Outside of that change, we are excited to see where the online Sport play goes. We can already see the FIA GT Nations Cup, GT Manufacturer Series and Polyphony Digital Championship scheduled for November, and it will be interesting to see what else gets scheduled. Could we see other, longer, open races? Will multiple races run at the same time? Will they have special one off races?
Time will tell, but there are a lot of cool things that can be done from here thanks to the system.
NEUTRAL – CAMPAIGN
The biggest casualty of the online focused GT Sport is Campaign mode. “Driving School, Mission Challenge and Circuit Experience” aren’t bad, but aren’t the most compelling.
To some degree, Driving School and Mission Challenge is the mixed bag it’s always been in the GT series. Some events are painfully easy and boring. Others are really challenging and take multiple attempts just to pass.
At the very least, Campaign is still a good way to pick up bonus cars, miles and credits.
Lets face it, Gran Turismo Sport isn’t the GT – insert number – of your childhood. Campaign is a shadow of its former self, and replaced with something that has compelling moments, but isn’t the staple of the game. It will be a major turnoff to some, and a non-issue to others.
NEUTRAL – CARS
The car list in GT Sport is going to be polarizing. With 162 cars, a fraction of the 1197 in Gran Turismo 6, it is a significant reduction.
But I would argue it’s a good thing. 162 cars is still a lot of cars. And do we really need 35 different R32 Skyline’s? How do you put the same time and effort into 1,000 cars, or 600 cars, or 300 cars? You don’t.
I rather see less cars that are done well than a bunch of cars with some done well and the rest not.
On the other hand, I do understand that a lot of you play these games for the car collecting element and that won’t nearly be as present here.
As for the cars that are in game, I like what I see, and I am impressed a lot by the fantasy race cars. I usually don’t like fantasy cars but the Group 3 and 4 fantasy cars look like they could be the real thing and make for very interesting looking online fields.
Unfortunately, there are a lot of “Vision GT” cars that muddy up the water in the prototype group thanks to them looking woefully out of placed compared to the sweet real life LMP1 cars. Would love to see them separated from the real life prototypes and put into their own group.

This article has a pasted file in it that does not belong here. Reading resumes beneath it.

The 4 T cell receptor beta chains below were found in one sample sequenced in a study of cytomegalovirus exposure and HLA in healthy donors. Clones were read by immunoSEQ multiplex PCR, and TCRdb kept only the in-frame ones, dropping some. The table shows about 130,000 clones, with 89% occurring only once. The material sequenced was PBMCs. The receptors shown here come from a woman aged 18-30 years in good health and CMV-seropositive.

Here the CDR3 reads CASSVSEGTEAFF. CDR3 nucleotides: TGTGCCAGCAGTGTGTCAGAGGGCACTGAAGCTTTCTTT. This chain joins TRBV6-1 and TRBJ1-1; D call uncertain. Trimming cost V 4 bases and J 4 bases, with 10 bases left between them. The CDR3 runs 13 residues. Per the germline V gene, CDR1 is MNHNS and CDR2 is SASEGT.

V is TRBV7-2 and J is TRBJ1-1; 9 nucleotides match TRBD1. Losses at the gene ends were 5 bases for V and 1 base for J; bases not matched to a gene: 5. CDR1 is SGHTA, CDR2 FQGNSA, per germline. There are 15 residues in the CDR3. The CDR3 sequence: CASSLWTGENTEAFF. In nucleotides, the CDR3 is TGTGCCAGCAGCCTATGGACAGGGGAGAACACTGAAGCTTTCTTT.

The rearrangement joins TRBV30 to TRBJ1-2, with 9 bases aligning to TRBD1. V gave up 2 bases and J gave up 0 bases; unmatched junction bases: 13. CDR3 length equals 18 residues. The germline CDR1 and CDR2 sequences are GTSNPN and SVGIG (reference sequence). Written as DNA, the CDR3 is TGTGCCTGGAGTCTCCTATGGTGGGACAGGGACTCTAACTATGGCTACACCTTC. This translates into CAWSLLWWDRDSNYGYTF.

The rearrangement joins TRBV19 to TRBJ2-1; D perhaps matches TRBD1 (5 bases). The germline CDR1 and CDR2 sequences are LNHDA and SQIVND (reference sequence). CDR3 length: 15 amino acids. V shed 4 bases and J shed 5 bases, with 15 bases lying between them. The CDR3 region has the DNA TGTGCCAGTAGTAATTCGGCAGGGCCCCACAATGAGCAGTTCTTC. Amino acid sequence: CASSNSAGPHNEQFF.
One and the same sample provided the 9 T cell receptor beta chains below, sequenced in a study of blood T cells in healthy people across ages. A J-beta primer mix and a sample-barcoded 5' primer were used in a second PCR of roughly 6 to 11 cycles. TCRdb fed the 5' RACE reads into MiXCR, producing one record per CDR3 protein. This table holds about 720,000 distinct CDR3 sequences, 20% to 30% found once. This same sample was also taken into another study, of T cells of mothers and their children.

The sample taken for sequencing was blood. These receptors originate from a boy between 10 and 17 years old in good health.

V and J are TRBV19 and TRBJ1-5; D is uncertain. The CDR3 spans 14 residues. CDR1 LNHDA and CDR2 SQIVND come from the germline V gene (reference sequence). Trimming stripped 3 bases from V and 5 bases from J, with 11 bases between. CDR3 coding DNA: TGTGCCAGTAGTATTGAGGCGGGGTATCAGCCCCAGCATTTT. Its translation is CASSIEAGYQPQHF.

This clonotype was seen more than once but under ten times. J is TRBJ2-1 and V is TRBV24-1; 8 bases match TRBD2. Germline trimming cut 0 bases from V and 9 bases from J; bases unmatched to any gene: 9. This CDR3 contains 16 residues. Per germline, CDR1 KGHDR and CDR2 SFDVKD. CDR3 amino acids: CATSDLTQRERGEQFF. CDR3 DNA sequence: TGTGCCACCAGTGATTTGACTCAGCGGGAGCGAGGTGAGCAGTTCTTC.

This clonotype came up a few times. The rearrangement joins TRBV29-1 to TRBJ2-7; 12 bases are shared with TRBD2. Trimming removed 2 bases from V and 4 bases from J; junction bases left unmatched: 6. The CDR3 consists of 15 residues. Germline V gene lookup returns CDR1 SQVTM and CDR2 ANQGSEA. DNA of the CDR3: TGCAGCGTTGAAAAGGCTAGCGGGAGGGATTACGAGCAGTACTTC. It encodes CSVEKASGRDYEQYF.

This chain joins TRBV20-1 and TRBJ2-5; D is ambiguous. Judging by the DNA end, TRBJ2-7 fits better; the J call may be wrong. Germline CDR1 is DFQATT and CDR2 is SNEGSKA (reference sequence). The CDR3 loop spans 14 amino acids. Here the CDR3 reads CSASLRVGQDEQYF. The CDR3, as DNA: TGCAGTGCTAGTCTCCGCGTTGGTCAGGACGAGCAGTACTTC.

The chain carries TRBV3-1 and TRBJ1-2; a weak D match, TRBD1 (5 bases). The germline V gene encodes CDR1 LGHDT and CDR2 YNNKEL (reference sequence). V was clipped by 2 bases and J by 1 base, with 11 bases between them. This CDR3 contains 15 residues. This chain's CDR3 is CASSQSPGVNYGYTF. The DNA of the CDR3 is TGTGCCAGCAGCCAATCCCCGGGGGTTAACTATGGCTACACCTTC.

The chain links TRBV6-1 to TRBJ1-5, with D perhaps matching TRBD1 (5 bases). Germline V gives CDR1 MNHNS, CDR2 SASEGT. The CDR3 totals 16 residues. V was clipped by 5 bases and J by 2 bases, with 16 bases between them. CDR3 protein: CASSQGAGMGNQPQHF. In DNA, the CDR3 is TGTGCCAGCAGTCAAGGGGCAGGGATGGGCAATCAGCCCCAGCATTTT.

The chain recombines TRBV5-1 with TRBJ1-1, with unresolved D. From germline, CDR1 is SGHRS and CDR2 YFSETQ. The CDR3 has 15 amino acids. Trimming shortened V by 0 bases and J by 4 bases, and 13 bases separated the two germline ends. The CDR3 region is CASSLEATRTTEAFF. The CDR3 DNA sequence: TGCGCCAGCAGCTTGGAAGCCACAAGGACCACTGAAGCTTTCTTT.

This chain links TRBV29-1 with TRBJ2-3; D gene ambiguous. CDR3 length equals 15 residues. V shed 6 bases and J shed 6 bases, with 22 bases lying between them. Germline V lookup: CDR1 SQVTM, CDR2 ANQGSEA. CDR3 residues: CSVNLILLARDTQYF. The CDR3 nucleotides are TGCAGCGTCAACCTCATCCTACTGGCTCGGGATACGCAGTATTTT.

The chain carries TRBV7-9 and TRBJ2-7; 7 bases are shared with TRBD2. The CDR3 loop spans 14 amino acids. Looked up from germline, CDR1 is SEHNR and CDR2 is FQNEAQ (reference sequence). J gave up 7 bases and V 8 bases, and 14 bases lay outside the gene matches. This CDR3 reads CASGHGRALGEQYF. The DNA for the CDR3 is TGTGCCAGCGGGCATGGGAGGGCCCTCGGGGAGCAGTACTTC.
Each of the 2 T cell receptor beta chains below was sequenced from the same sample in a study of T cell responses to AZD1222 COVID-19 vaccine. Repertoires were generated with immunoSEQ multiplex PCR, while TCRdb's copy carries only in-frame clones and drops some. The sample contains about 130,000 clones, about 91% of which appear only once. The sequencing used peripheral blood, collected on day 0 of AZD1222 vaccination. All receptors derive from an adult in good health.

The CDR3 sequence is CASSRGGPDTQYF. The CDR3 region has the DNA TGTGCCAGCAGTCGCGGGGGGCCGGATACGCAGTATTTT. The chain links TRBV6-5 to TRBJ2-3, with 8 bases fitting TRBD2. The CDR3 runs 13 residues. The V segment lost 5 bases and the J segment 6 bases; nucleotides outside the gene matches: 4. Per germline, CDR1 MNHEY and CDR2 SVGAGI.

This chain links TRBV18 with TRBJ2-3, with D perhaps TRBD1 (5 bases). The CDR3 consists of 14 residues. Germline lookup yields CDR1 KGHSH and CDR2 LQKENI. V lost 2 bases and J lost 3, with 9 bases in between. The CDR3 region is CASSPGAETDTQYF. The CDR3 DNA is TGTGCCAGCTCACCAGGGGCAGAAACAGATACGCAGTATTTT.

NEUTRAL – AI
The AI in GT Sport’s Arcade mode isn’t bad but isn’t great, which considering the amount of bad AI in racing games today, isn’t a slant against them. They don’t race you super hard, but if you make a mistake, they will pounce and they don’t do anything real stupid like create giant – realism breaking – pileups.
AI comes in three speeds, “Beginner, Intermediate and Professional” which is quickly becoming a dated way to set up AI. It would have been nice to see a 1-10 slider or even a 70-115 slider to give you more speeds to race against. We say this because in short “Professional” races, the AI isn’t that hard. Oddly though, they do become more challenging in longer races, so the game might be adjusting their speed depending on the length of race, even with the same AI settings?
Either way, more options for AI speed would be nice but at least they aren’t out there ruining your race.
NEUTRAL – IN CAR SETTINGS
Unlike past GT games, all the cars in GT Sport have interior views and there are pros and cons.
On the plus side, the interiors are nicely done – except for those windshield reflections – and you can move the seat up / down and forward / back. Unfortunately, you can only do this by pausing while in the car and changing the view in “Advanced Options”. It would be nice to see Polyphony add button mapping support so we could make this key adjustment on the fly.
Another thing of note inside the car is the heads up display. Besides the low quality looking track outline, the heads up display (HUD) looks pretty nice. The issue is – like AI – it’s very restricted on options. HUD comes in three different flavors, “Off, Race Info Only, and Display All.” Race Info Only tells you very little, while Display All fills your screen with more stuff than you need.
I don’t want the track outline. I don’t want the super annoying suggest gear that flashes red every corner. As Kimi would say, “Leave me alone, I know what I’m doing!” For the most part, I don’t want any of the info about the car at the bottom center of the screen.
I want the race information and the options in the bottom right hand corner of the screen. And speaking of those options – which includes helpful things like sector times, ABS / Traction Control / Fuel Maps – it also contains radar.
While I’m glad there’s something to help let me know where the cars are at around me – especially in cars without rear cameras since the mirrors are usually outside the field of view – I can’t help to think that there’s a better way. In the middle of an intense race, it’s hard to look down towards the radar and take my eyes off of the track. A system – like a lot of other games use – that utilizes arrows on the entire screen would be much more helpful.